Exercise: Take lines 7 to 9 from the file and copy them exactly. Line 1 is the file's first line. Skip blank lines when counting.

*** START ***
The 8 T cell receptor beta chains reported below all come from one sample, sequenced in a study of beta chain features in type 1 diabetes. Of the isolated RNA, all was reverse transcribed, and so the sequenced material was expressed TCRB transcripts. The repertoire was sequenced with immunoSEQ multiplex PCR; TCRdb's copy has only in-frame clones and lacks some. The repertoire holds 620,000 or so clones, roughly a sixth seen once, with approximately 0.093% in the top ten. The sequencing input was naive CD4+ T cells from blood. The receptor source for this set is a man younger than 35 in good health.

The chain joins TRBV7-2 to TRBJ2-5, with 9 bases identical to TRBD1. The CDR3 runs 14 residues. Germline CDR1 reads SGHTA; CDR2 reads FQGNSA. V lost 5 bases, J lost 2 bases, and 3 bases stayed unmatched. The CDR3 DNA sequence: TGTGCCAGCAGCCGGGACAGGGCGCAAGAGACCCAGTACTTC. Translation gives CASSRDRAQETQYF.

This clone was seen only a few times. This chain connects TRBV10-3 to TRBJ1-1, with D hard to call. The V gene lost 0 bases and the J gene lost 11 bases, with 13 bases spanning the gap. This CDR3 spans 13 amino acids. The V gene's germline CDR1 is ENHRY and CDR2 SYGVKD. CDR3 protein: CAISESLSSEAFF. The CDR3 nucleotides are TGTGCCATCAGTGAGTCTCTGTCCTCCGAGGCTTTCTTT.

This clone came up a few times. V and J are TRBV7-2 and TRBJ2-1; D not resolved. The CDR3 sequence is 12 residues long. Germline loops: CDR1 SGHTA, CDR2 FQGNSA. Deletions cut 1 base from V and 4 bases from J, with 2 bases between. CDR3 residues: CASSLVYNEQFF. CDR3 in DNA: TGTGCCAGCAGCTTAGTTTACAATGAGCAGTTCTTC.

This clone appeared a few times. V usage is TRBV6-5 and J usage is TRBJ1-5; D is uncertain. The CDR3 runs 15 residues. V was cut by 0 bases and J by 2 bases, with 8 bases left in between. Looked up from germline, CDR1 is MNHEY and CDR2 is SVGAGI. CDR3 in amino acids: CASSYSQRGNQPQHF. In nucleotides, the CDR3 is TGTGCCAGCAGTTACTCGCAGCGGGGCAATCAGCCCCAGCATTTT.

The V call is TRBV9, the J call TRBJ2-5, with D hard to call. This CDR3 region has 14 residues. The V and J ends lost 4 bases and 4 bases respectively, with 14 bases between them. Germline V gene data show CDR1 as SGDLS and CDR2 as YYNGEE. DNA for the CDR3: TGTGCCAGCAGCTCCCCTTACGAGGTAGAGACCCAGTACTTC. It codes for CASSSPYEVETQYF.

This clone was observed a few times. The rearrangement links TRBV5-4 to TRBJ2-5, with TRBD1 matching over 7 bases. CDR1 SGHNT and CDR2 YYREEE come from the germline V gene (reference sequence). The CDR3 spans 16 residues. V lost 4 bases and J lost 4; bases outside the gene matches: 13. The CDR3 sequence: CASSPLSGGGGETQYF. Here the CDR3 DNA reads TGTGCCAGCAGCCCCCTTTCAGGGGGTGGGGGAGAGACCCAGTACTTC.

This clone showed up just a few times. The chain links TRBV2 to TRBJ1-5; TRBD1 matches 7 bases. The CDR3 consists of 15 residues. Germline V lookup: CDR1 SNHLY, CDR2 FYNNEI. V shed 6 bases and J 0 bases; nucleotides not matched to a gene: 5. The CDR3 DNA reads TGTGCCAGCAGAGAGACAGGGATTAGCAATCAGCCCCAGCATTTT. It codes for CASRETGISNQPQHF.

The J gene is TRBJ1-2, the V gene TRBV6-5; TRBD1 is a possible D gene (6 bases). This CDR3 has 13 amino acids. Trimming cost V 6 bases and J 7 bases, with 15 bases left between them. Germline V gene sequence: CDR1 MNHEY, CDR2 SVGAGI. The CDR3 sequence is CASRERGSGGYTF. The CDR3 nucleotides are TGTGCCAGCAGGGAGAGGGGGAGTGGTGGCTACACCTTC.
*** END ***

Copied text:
This clone was observed a few times. The rearrangement links TRBV5-4 to TRBJ2-5, with TRBD1 matching over 7 bases. CDR1 SGHNT and CDR2 YYREEE come from the germline V gene (reference sequence). The CDR3 spans 16 residues. V lost 4 bases and J lost 4; bases outside the gene matches: 13. The CDR3 sequence: CASSPLSGGGGETQYF. Here the CDR3 DNA reads TGTGCCAGCAGCCCCCTTTCAGGGGGTGGGGGAGAGACCCAGTACTTC.

This clone showed up just a few times. The chain links TRBV2 to TRBJ1-5; TRBD1 matches 7 bases. The CDR3 consists of 15 residues. Germline V lookup: CDR1 SNHLY, CDR2 FYNNEI. V shed 6 bases and J 0 bases; nucleotides not matched to a gene: 5. The CDR3 DNA reads TGTGCCAGCAGAGAGACAGGGATTAGCAATCAGCCCCAGCATTTT. It codes for CASRETGISNQPQHF.

The J gene is TRBJ1-2, the V gene TRBV6-5; TRBD1 is a possible D gene (6 bases). This CDR3 has 13 amino acids. Trimming cost V 6 bases and J 7 bases, with 15 bases left between them. Germline V gene sequence: CDR1 MNHEY, CDR2 SVGAGI. The CDR3 sequence is CASRERGSGGYTF. The CDR3 nucleotides are TGTGCCAGCAGGGAGAGGGGGAGTGGTGGCTACACCTTC.